The sweet spot some buyers need. The Volkswagen Tiguan went through a complete overhaul in 2018, stretching its wheelbase and body and adding a third row. This additional length made the rear seats, which were unbearably tight in the previous generation, more tolerable, but this also resulted in the Tiguan becoming one of the largest compact crossovers on the market.

Despite its added length, the 2019 Volkswagen Tiguan hits that sweet spot some buyers are looking for. Plus, its value in the lower trims is quite high with loads of premium goodies, surprisingly comfortable leatherette upholstery, and all the tech you’ll need.

Versatile interior. The longer-than-ever 2019 Volkswagen Tiguan delivers a roomy cabin for its class. This is especially true in the second row where the Tiguan has the versatility of a sliding bench seat that moves rearward to reveal up to 36.5 inches of leg room or forward to open up to 37.6 cubic feet of cargo room in all-wheel-drive models.

While these interior measurements aren’t as good as the Honda CR-V’s up to 75.8 cubes of cargo room and 40.4 inches of second-row leg room, the Tiguan beats the Jeep Cherokee’s 54.9 cubic feet of cargo room and matches the Toyota RAV4’s 37.6 cubes of space behind the second row.

Where the Tiguan sets itself apart in the compact crossover class is its standard third-row seat. While its 27.9 inches of leg room and 33.8 inches of head room are best suited for children, the added flexibility is a nice touch. The downside is these extra seats gobble up 4.6 cubic feet of cargo space, making the Tiguan seriously deficient in this important measurable. If you prefer cargo room over the third row of seats, the AWD Tiguan doesn't include them.

Plenty of tech but not overwhelming. The 2019 VW Tiguan has plenty of standard tech for the average buyer. The standout in this area is its slick and easy-to-use infotainment system that comes standard with a 6.5-inch touchscreen, Apple CarPlay, and Android Auto. Need a bigger screen? Bumping up to the SE trim increases the screen size to eight inches.

Speaking of the SE trim, its $27,690 starting price (destination fees included) is just $2,400 more than the base S trim. For that added cash, you get keyless ignition, dual-zone automatic climate control, leatherette, automatic emergency braking, and blind-spot monitoring.

To get Apple CarPlay and Android Auto in the CR-V, you have to pay $28,295 for the EX trim. However, other competitors like the RAV4, Cherokee, and Subaru Forester have standard Apple CarPlay and Android Auto.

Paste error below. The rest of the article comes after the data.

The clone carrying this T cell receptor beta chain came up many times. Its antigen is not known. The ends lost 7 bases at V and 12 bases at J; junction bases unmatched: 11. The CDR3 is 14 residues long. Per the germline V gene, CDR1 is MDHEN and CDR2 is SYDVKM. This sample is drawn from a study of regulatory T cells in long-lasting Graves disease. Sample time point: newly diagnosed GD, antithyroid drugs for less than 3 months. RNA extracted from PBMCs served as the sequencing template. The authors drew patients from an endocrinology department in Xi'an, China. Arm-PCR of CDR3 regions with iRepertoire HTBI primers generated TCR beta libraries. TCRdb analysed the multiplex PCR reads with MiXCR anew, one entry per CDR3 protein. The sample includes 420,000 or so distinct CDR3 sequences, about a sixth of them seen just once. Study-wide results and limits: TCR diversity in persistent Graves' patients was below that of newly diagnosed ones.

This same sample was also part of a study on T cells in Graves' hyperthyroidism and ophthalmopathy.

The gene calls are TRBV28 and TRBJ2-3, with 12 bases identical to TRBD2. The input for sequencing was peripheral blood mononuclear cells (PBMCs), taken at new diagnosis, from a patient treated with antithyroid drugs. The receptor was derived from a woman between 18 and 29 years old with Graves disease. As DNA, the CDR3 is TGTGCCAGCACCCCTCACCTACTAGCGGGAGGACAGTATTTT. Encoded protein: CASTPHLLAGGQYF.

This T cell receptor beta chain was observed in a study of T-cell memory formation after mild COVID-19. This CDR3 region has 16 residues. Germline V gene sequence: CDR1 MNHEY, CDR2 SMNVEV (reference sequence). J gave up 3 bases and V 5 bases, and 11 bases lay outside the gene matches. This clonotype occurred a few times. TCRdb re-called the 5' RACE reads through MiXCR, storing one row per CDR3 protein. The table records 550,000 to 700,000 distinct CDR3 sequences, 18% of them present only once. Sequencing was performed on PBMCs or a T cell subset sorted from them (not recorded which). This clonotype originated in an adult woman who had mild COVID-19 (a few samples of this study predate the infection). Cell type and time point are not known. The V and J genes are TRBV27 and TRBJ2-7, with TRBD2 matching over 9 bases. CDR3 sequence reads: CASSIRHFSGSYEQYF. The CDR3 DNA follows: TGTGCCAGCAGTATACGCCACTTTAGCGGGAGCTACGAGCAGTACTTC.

2019 Volkswagen Tiguan

Confident drive with a big appetite. The Tiguan delivers confident footing on the road and its AWD variants are great in slippery conditions. Plus, its 2.0-liter engine’s 184 horsepower and 221 pound-feet of torque are plenty to get the Tiguan up and moving.

Ride quality is also top-notch. It easily glides over moderate-size potholes with confidence, even with its optional 20-inch wheels and thin-sidewall tires. Tight door seals and ample sound deadening keeps wind and road noise to a minimum, making the Tiguan feel like a proper German-engineered crossover.

If there's a downside to the Tiguan’s drivability, it’s the standard eight-speed automatic transmission. While it’s nice to have a traditional transmission with plenty of cogs to choose from, this unit hunts for gears in town, resulting in frequent and jarring shifts.

Fuel economy is also not great at an EPA-estimated 22 miles per gallon city, 29 mpg highway, and 25 combined. This comes up well short of the Chevrolet Equinox at 28 mpg combined, CR-V at 30 mpg combined, and even the all-wheel-drive Forester at 29 mpg combined.

Final thoughts. The Volkswagen Tiguan isn't without its flaws – lower fuel economy, a quickly escalating price tag, and a larger footprint. But, its balance of passenger and cargo room makes it a Goldilocks compact crossover for some buyers. For most compact crossovers buyers, though, it may be worthwhile to opt for the AWD model, which skips the third row and enhances cargo capacity, or kick up to VW’s roomier three-row SUV, the Atlas.

The competition is fierce in this class. Buyers looking for more cargo room will find it in the CR-V, which offers up to 75.8 cubic feet of max room. Want fuel economy? The CR-V’s 30 mpg combined is a good option. If off-roading is your thing, the Forester’s 8.7 inches of ground clearance and X-MODE with hill-descent control is a great pick.

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